Will E-bikes ever be the norm?

Will E-bikes ever be the norm? VanMoof hopes so.

VanMoof, one of the hottest e-bike brands, hailing out of the Netherlands, is hoping to reshape urban transportation and is using big tech companies like Apple and Tesla as inspiration - just look at what can be seen across VanMoof’s sleek model designs and clean website branding - a nod to the large tech giants’ success.

The Netherlands is known as a bicycle heartland with sprawling pathways across its flat landscape, where bicycle-friendly traffic laws are enjoyed. By the age of 4, the Carlier brothers, Ties and Taco, were commuting with their parents at a time when many families didn’t even own cars.

Their heads were turned when they came to New York as adults. The brothers noticed that people commuted on their bicycles much different to how they did in the Dutch nation - avoiding the busy streets, hills, and weather conditions. They say: “Amsterdam is very small and flat, but most cities in the rest of the world are very hilly and can be really hot in the summer, and the distances are much further. But those limitations really change completely when you have electric bikes.”

The brothers had a revolutionary idea spark into life. Ever since, VanMoof has been earning respect and accolades from the entire bike scene. They were one of the biggest winners throughout the pandemic, and the simple and stylish designs of their bikes, with smart integration of technology - they have garnered a loyal and fast-growing customer base with aspirations for more.

Sales of the battery-powered bikes more than tripled during the pandemic (VanMoof estimates industry sales will hit $46 billion by 2026, double pre-pandemic predictions), a remarkable turn of events considering e-bikes were once considered ‘unreliable, ‘expensive,’ and ‘ugly’. They are now one of the fastest growing forms of urban transport.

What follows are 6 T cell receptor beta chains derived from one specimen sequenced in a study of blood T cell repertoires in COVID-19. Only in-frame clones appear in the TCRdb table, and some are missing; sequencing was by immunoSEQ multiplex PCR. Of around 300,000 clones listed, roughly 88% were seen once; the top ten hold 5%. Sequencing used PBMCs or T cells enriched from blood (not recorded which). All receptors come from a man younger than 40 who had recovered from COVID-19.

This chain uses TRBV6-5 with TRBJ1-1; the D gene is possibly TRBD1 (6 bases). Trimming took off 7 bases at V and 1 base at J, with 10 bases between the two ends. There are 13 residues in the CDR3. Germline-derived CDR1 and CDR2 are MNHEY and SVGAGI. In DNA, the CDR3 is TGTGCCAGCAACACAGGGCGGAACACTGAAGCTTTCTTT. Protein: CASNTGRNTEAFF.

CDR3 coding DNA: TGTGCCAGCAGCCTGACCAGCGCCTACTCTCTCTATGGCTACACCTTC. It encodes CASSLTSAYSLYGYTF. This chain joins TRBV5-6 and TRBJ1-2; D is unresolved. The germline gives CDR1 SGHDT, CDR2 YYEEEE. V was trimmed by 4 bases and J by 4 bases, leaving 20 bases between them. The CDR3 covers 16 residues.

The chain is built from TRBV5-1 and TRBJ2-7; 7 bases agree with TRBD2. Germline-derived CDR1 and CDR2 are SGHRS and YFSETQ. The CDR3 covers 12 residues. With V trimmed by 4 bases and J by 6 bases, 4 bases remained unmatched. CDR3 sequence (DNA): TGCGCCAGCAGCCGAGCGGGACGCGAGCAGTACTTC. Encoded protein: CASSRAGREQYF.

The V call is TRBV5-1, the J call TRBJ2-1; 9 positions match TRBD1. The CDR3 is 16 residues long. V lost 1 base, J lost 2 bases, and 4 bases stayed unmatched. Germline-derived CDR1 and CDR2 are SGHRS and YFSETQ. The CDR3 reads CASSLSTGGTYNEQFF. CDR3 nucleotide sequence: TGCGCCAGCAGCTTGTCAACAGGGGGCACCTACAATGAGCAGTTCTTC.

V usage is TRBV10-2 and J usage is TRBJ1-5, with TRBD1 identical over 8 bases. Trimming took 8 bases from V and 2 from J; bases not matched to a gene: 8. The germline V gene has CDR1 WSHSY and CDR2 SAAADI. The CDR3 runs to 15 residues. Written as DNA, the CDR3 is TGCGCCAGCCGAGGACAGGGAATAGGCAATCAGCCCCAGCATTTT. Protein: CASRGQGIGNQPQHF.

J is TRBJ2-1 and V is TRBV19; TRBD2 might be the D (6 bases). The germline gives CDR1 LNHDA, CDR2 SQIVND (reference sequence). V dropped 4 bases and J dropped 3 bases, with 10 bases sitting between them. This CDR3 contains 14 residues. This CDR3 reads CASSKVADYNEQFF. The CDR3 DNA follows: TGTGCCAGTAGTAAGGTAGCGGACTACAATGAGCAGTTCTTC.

Governments across the world are now seeing the bigger picture and are putting investment into infrastructure and production, with incentives for e-bike users, whilst also promoting the environmental benefits. Mr. Carlier said, “You have all the cities around the world investing in bicycle infrastructure, which is obviously a very good thing.”

In Paris, where roads are even more crowded with cyclists since the pandemic, the public can make us of bikes lanes and lower car speed limits. Not far away in Berlin, a cycling “superhighway” is under construction to span across the city, and in New York, where the USA’s largest urban bike networks is set up, ridership has gained such heights that even finding a place to park has become difficult.

The top-end and latest models of e-bikes can cost thousands of US dollars, potentially scaring off new customers - but bike manufacturers see battery-powered bikes as an alternative to public transport or even owning a car - a well-worth investment. The future success of these companies is dependent on convincing customers it’s worthwhile.

To bolster the positives on the public’s opinion, some models have further additions such as having security protection systems including GPS trackers, and warranty programs to replace stolen bikes, however; theft is still a major and unsolvable problem with no quick solution.

Another area for customer concern is maintenance. As the e-bike world grows, service areas for e-bikes will be established, but in the short-term, maintenance shops are few and far between, many customers still need to box up their bikes and have them sent to the company for a service.

Horace Dediu, a tech analyst who studies urban mobility says that this could be down to e-bikes “still being a niche product,” and that it reminds him of the cell phone market before it was “revolutionised by the iPhone”. He believes that one of the e-bike manufacturers will one day step up. VanMoof are in a strong position with their marketing and branding to do so.

Mr. Dediu adds that e-bikes have “the potential to help reshape urban transportation by giving people the ability to commute across town without the heavy exertion needed to climb a steep hill or race to a meeting”.